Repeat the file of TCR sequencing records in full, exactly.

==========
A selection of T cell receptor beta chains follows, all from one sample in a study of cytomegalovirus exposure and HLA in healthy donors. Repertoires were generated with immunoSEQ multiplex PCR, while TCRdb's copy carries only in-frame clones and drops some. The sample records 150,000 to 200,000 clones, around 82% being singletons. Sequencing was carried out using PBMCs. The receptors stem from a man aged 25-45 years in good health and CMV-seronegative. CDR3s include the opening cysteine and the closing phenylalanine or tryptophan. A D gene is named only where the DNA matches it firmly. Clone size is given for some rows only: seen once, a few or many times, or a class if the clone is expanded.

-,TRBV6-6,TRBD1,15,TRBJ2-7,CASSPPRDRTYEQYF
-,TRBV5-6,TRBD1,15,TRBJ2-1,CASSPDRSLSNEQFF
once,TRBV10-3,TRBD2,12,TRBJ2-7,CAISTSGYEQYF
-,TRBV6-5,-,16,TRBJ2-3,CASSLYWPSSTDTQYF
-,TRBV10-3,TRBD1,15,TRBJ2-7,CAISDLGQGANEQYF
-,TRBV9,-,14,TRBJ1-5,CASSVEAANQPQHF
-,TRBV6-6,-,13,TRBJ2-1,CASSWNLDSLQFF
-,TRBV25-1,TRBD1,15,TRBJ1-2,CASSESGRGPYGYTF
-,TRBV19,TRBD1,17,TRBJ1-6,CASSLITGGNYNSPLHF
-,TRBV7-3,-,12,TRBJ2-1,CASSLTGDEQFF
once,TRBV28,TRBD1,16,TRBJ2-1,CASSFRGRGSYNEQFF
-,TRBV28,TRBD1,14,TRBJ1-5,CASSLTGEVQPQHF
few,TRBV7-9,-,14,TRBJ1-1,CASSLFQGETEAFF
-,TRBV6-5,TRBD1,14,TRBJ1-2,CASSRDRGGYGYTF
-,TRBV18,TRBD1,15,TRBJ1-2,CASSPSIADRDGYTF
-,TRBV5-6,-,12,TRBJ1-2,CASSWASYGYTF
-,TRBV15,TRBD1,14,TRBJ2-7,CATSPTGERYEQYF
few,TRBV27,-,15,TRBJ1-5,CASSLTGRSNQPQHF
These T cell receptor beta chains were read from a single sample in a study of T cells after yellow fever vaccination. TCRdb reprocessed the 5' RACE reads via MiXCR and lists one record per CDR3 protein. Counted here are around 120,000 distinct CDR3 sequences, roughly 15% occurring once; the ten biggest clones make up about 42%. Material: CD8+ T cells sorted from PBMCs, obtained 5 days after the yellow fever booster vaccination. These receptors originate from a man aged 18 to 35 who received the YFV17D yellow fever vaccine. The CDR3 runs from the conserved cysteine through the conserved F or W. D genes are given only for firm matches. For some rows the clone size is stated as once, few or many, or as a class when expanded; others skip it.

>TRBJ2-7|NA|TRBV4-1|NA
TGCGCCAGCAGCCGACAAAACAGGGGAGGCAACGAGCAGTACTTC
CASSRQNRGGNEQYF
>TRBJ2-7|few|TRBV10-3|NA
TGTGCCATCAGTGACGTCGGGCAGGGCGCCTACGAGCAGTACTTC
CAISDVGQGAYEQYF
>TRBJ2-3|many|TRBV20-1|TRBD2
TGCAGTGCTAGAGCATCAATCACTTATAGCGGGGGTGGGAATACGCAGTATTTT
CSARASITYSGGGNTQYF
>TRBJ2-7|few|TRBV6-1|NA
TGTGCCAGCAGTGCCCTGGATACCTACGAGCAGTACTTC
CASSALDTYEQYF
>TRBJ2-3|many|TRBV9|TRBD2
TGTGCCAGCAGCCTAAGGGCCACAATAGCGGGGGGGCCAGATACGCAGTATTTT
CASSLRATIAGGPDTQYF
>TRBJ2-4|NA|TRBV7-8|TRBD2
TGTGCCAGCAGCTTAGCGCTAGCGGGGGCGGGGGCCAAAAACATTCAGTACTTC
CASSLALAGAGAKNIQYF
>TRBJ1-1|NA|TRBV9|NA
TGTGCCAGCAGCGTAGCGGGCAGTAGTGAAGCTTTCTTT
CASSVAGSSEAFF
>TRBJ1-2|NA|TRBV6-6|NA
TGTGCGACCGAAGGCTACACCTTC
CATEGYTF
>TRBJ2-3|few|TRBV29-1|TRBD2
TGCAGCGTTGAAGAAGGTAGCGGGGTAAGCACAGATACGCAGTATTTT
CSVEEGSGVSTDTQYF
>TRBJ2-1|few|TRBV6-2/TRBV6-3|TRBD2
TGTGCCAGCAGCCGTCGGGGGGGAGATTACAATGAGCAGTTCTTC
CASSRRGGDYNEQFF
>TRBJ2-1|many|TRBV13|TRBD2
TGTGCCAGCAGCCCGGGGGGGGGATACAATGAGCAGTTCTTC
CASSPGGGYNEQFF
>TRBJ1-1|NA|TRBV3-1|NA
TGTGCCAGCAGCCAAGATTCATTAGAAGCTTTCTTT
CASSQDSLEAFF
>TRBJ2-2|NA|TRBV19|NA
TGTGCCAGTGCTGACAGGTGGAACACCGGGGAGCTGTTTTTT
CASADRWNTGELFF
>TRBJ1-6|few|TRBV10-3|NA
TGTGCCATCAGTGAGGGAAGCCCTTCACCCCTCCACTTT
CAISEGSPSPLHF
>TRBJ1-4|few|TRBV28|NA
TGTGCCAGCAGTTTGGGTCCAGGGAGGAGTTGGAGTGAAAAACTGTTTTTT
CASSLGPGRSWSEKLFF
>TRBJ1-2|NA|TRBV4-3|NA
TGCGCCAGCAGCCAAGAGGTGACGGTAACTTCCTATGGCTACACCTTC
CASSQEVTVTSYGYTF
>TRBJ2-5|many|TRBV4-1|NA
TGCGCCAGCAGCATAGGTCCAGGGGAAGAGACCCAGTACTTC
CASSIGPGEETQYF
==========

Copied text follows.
A selection of T cell receptor beta chains follows, all from one sample in a study of cytomegalovirus exposure and HLA in healthy donors. Repertoires were generated with immunoSEQ multiplex PCR, while TCRdb's copy carries only in-frame clones and drops some. The sample records 150,000 to 200,000 clones, around 82% being singletons. Sequencing was carried out using PBMCs. The receptors stem from a man aged 25-45 years in good health and CMV-seronegative. CDR3s include the opening cysteine and the closing phenylalanine or tryptophan. A D gene is named only where the DNA matches it firmly. Clone size is given for some rows only: seen once, a few or many times, or a class if the clone is expanded.

-,TRBV6-6,TRBD1,15,TRBJ2-7,CASSPPRDRTYEQYF
-,TRBV5-6,TRBD1,15,TRBJ2-1,CASSPDRSLSNEQFF
once,TRBV10-3,TRBD2,12,TRBJ2-7,CAISTSGYEQYF
-,TRBV6-5,-,16,TRBJ2-3,CASSLYWPSSTDTQYF
-,TRBV10-3,TRBD1,15,TRBJ2-7,CAISDLGQGANEQYF
-,TRBV9,-,14,TRBJ1-5,CASSVEAANQPQHF
-,TRBV6-6,-,13,TRBJ2-1,CASSWNLDSLQFF
-,TRBV25-1,TRBD1,15,TRBJ1-2,CASSESGRGPYGYTF
-,TRBV19,TRBD1,17,TRBJ1-6,CASSLITGGNYNSPLHF
-,TRBV7-3,-,12,TRBJ2-1,CASSLTGDEQFF
once,TRBV28,TRBD1,16,TRBJ2-1,CASSFRGRGSYNEQFF
-,TRBV28,TRBD1,14,TRBJ1-5,CASSLTGEVQPQHF
few,TRBV7-9,-,14,TRBJ1-1,CASSLFQGETEAFF
-,TRBV6-5,TRBD1,14,TRBJ1-2,CASSRDRGGYGYTF
-,TRBV18,TRBD1,15,TRBJ1-2,CASSPSIADRDGYTF
-,TRBV5-6,-,12,TRBJ1-2,CASSWASYGYTF
-,TRBV15,TRBD1,14,TRBJ2-7,CATSPTGERYEQYF
few,TRBV27,-,15,TRBJ1-5,CASSLTGRSNQPQHF
These T cell receptor beta chains were read from a single sample in a study of T cells after yellow fever vaccination. TCRdb reprocessed the 5' RACE reads via MiXCR and lists one record per CDR3 protein. Counted here are around 120,000 distinct CDR3 sequences, roughly 15% occurring once; the ten biggest clones make up about 42%. Material: CD8+ T cells sorted from PBMCs, obtained 5 days after the yellow fever booster vaccination. These receptors originate from a man aged 18 to 35 who received the YFV17D yellow fever vaccine. The CDR3 runs from the conserved cysteine through the conserved F or W. D genes are given only for firm matches. For some rows the clone size is stated as once, few or many, or as a class when expanded; others skip it.

>TRBJ2-7|NA|TRBV4-1|NA
TGCGCCAGCAGCCGACAAAACAGGGGAGGCAACGAGCAGTACTTC
CASSRQNRGGNEQYF
>TRBJ2-7|few|TRBV10-3|NA
TGTGCCATCAGTGACGTCGGGCAGGGCGCCTACGAGCAGTACTTC
CAISDVGQGAYEQYF
>TRBJ2-3|many|TRBV20-1|TRBD2
TGCAGTGCTAGAGCATCAATCACTTATAGCGGGGGTGGGAATACGCAGTATTTT
CSARASITYSGGGNTQYF
>TRBJ2-7|few|TRBV6-1|NA
TGTGCCAGCAGTGCCCTGGATACCTACGAGCAGTACTTC
CASSALDTYEQYF
>TRBJ2-3|many|TRBV9|TRBD2
TGTGCCAGCAGCCTAAGGGCCACAATAGCGGGGGGGCCAGATACGCAGTATTTT
CASSLRATIAGGPDTQYF
>TRBJ2-4|NA|TRBV7-8|TRBD2
TGTGCCAGCAGCTTAGCGCTAGCGGGGGCGGGGGCCAAAAACATTCAGTACTTC
CASSLALAGAGAKNIQYF
>TRBJ1-1|NA|TRBV9|NA
TGTGCCAGCAGCGTAGCGGGCAGTAGTGAAGCTTTCTTT
CASSVAGSSEAFF
>TRBJ1-2|NA|TRBV6-6|NA
TGTGCGACCGAAGGCTACACCTTC
CATEGYTF
>TRBJ2-3|few|TRBV29-1|TRBD2
TGCAGCGTTGAAGAAGGTAGCGGGGTAAGCACAGATACGCAGTATTTT
CSVEEGSGVSTDTQYF
>TRBJ2-1|few|TRBV6-2/TRBV6-3|TRBD2
TGTGCCAGCAGCCGTCGGGGGGGAGATTACAATGAGCAGTTCTTC
CASSRRGGDYNEQFF
>TRBJ2-1|many|TRBV13|TRBD2
TGTGCCAGCAGCCCGGGGGGGGGATACAATGAGCAGTTCTTC
CASSPGGGYNEQFF
>TRBJ1-1|NA|TRBV3-1|NA
TGTGCCAGCAGCCAAGATTCATTAGAAGCTTTCTTT
CASSQDSLEAFF
>TRBJ2-2|NA|TRBV19|NA
TGTGCCAGTGCTGACAGGTGGAACACCGGGGAGCTGTTTTTT
CASADRWNTGELFF
>TRBJ1-6|few|TRBV10-3|NA
TGTGCCATCAGTGAGGGAAGCCCTTCACCCCTCCACTTT
CAISEGSPSPLHF
>TRBJ1-4|few|TRBV28|NA
TGTGCCAGCAGTTTGGGTCCAGGGAGGAGTTGGAGTGAAAAACTGTTTTTT
CASSLGPGRSWSEKLFF
>TRBJ1-2|NA|TRBV4-3|NA
TGCGCCAGCAGCCAAGAGGTGACGGTAACTTCCTATGGCTACACCTTC
CASSQEVTVTSYGYTF
>TRBJ2-5|many|TRBV4-1|NA
TGCGCCAGCAGCATAGGTCCAGGGGAAGAGACCCAGTACTTC
CASSIGPGEETQYF